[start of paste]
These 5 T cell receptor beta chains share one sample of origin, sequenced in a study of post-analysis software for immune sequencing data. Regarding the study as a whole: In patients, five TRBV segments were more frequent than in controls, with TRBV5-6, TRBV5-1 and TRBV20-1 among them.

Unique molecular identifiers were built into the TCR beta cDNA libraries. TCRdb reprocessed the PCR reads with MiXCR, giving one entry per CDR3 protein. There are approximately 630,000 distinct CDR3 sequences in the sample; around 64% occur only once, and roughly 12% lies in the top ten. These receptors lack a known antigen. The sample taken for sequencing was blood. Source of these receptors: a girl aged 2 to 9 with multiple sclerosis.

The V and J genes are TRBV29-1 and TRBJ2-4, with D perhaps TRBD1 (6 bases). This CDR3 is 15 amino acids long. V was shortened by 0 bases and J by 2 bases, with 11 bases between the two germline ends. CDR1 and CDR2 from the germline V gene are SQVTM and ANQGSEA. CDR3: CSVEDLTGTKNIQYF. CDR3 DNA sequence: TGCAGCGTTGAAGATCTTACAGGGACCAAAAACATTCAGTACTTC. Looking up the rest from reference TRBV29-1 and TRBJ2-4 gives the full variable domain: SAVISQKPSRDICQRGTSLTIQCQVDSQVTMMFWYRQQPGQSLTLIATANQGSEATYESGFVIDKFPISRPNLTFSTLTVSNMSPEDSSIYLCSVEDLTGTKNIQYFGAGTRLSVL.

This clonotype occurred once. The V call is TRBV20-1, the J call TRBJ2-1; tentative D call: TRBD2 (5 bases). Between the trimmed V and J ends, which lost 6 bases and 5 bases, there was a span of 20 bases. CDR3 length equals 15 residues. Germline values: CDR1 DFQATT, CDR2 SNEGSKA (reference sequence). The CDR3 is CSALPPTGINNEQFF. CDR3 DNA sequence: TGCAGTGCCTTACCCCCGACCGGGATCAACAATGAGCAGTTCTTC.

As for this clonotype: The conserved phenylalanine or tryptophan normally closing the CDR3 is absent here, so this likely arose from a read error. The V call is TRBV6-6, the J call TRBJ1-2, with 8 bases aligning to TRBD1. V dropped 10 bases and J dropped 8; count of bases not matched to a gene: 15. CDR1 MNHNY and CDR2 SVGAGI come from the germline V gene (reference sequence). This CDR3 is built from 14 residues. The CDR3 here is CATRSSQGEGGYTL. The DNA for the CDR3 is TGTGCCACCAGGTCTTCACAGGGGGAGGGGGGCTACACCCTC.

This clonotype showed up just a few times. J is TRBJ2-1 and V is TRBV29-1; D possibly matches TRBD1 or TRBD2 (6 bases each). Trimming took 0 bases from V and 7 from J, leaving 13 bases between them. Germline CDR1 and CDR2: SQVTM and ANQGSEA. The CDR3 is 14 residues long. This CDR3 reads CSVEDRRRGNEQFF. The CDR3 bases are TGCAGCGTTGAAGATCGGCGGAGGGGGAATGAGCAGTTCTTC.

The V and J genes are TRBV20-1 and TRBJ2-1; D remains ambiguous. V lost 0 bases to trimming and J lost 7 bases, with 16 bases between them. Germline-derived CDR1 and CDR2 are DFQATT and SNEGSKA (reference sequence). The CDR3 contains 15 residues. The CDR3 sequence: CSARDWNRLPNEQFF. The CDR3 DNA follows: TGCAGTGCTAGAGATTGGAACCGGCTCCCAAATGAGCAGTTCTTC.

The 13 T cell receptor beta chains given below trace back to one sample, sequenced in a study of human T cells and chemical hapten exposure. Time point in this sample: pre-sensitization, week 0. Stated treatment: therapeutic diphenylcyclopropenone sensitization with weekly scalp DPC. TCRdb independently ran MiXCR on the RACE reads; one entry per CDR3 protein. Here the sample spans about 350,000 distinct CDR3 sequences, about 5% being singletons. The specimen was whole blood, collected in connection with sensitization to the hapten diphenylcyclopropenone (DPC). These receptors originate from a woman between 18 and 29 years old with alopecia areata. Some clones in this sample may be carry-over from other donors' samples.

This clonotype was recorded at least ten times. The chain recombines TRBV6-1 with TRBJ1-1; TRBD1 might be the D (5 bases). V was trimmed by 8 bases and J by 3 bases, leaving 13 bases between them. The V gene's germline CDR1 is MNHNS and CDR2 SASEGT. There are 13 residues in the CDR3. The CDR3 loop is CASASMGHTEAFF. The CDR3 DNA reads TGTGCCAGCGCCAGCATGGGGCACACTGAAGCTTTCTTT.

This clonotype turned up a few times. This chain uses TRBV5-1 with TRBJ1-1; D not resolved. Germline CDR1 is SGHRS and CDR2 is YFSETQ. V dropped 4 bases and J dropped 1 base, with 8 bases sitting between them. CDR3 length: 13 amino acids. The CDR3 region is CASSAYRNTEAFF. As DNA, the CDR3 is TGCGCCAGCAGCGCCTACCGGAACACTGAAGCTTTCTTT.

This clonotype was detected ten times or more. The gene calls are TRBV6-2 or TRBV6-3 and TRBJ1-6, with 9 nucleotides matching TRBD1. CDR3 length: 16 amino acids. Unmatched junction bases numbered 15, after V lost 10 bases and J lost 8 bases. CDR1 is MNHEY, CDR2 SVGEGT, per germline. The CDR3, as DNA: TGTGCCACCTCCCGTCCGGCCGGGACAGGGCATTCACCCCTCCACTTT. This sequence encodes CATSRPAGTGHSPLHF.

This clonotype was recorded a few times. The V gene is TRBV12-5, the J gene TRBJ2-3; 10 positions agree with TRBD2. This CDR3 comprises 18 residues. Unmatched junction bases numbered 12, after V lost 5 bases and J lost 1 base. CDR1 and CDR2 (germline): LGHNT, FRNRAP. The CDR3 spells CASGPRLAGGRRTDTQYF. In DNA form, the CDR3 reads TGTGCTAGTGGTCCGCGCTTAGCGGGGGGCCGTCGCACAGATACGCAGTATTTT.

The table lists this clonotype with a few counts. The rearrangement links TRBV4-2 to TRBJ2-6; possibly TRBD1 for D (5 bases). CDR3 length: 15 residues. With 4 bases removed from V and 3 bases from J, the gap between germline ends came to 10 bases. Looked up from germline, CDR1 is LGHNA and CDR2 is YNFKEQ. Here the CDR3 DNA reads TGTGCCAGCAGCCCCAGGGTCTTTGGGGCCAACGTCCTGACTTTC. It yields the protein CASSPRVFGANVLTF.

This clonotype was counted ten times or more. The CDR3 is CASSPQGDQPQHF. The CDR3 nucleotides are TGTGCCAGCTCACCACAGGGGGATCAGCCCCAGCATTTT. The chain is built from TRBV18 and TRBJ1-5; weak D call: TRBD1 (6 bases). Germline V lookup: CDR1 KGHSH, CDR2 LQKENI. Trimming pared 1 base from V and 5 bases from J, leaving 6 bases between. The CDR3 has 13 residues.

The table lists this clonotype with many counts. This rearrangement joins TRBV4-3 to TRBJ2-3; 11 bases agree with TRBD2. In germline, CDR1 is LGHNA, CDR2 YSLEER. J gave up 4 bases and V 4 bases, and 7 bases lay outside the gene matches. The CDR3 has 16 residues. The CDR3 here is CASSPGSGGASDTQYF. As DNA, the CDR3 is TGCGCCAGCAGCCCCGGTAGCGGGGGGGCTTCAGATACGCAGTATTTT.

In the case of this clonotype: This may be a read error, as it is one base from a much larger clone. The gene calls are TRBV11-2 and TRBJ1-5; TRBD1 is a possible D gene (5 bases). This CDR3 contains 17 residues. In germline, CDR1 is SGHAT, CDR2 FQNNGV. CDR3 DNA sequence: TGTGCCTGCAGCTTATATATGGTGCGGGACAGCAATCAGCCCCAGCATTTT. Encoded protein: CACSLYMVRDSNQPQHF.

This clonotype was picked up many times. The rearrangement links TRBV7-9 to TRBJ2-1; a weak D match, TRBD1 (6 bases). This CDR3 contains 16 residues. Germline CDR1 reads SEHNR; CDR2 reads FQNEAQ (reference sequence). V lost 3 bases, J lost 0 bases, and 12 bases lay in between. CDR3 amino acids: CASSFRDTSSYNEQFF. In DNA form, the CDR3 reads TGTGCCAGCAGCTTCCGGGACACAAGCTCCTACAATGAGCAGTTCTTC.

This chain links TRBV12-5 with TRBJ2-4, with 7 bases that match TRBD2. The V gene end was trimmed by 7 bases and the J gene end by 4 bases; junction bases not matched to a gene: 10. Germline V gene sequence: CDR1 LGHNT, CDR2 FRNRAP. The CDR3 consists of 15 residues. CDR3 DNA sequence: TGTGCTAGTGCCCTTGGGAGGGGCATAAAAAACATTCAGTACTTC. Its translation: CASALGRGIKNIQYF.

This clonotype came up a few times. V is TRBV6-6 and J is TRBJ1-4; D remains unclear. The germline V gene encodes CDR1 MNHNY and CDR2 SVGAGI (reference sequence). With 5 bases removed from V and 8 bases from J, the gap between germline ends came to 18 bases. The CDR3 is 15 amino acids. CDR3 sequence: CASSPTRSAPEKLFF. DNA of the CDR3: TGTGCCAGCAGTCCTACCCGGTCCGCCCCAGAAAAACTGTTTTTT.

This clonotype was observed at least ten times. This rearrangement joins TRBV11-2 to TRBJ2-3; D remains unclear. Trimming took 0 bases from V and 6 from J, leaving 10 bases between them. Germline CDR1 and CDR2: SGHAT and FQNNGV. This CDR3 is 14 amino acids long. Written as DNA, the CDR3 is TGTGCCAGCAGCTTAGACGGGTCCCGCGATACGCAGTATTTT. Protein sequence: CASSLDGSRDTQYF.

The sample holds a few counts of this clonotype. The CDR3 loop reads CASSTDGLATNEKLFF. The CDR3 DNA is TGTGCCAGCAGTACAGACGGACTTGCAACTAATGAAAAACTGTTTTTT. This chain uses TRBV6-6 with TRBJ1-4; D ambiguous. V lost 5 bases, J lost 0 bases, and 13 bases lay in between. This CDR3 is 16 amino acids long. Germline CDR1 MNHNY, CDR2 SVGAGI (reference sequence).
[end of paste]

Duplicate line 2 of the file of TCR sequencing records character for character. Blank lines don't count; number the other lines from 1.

Unique molecular identifiers were built into the TCR beta cDNA libraries. TCRdb reprocessed the PCR reads with MiXCR, giving one entry per CDR3 protein. There are approximately 630,000 distinct CDR3 sequences in the sample; around 64% occur only once, and roughly 12% lies in the top ten. These receptors lack a known antigen. The sample taken for sequencing was blood. Source of these receptors: a girl aged 2 to 9 with multiple sclerosis.